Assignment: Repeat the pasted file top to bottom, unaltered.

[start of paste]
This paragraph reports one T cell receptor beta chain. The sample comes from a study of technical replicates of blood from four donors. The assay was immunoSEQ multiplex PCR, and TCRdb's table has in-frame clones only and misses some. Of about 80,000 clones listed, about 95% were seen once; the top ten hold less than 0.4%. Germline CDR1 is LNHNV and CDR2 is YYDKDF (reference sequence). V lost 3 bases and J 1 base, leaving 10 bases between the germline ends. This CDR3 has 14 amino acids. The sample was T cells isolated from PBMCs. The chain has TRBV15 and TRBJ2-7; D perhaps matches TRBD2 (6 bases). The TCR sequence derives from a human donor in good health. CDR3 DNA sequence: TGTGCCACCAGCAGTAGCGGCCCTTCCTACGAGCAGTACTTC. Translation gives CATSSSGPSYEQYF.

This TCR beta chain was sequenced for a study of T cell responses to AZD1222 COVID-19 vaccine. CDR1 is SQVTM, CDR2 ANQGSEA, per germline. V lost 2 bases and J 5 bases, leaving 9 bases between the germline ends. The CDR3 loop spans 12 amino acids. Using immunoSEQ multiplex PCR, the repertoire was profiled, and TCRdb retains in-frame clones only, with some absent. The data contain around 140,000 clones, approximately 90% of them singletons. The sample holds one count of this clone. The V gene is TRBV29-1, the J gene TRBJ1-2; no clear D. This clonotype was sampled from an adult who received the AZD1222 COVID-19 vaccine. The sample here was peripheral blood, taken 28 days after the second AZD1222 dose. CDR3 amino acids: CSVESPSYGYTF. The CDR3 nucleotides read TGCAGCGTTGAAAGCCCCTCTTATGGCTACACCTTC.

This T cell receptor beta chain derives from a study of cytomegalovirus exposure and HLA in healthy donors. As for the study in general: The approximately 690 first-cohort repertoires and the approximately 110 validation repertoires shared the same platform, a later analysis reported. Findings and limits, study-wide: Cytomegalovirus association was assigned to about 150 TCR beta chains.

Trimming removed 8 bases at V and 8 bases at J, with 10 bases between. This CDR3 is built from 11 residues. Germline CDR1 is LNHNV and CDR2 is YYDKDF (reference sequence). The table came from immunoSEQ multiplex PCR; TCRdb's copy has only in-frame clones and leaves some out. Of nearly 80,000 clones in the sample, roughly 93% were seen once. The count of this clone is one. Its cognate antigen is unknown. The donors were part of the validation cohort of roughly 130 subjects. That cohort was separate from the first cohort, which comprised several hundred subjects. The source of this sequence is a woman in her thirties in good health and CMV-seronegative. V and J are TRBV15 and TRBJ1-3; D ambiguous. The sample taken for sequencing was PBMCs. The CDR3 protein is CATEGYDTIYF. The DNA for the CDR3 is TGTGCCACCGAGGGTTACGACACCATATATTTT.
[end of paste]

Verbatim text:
This paragraph reports one T cell receptor beta chain. The sample comes from a study of technical replicates of blood from four donors. The assay was immunoSEQ multiplex PCR, and TCRdb's table has in-frame clones only and misses some. Of about 80,000 clones listed, about 95% were seen once; the top ten hold less than 0.4%. Germline CDR1 is LNHNV and CDR2 is YYDKDF (reference sequence). V lost 3 bases and J 1 base, leaving 10 bases between the germline ends. This CDR3 has 14 amino acids. The sample was T cells isolated from PBMCs. The chain has TRBV15 and TRBJ2-7; D perhaps matches TRBD2 (6 bases). The TCR sequence derives from a human donor in good health. CDR3 DNA sequence: TGTGCCACCAGCAGTAGCGGCCCTTCCTACGAGCAGTACTTC. Translation gives CATSSSGPSYEQYF.

This TCR beta chain was sequenced for a study of T cell responses to AZD1222 COVID-19 vaccine. CDR1 is SQVTM, CDR2 ANQGSEA, per germline. V lost 2 bases and J 5 bases, leaving 9 bases between the germline ends. The CDR3 loop spans 12 amino acids. Using immunoSEQ multiplex PCR, the repertoire was profiled, and TCRdb retains in-frame clones only, with some absent. The data contain around 140,000 clones, approximately 90% of them singletons. The sample holds one count of this clone. The V gene is TRBV29-1, the J gene TRBJ1-2; no clear D. This clonotype was sampled from an adult who received the AZD1222 COVID-19 vaccine. The sample here was peripheral blood, taken 28 days after the second AZD1222 dose. CDR3 amino acids: CSVESPSYGYTF. The CDR3 nucleotides read TGCAGCGTTGAAAGCCCCTCTTATGGCTACACCTTC.

This T cell receptor beta chain derives from a study of cytomegalovirus exposure and HLA in healthy donors. As for the study in general: The approximately 690 first-cohort repertoires and the approximately 110 validation repertoires shared the same platform, a later analysis reported. Findings and limits, study-wide: Cytomegalovirus association was assigned to about 150 TCR beta chains.

Trimming removed 8 bases at V and 8 bases at J, with 10 bases between. This CDR3 is built from 11 residues. Germline CDR1 is LNHNV and CDR2 is YYDKDF (reference sequence). The table came from immunoSEQ multiplex PCR; TCRdb's copy has only in-frame clones and leaves some out. Of nearly 80,000 clones in the sample, roughly 93% were seen once. The count of this clone is one. Its cognate antigen is unknown. The donors were part of the validation cohort of roughly 130 subjects. That cohort was separate from the first cohort, which comprised several hundred subjects. The source of this sequence is a woman in her thirties in good health and CMV-seronegative. V and J are TRBV15 and TRBJ1-3; D ambiguous. The sample taken for sequencing was PBMCs. The CDR3 protein is CATEGYDTIYF. The DNA for the CDR3 is TGTGCCACCGAGGGTTACGACACCATATATTTT.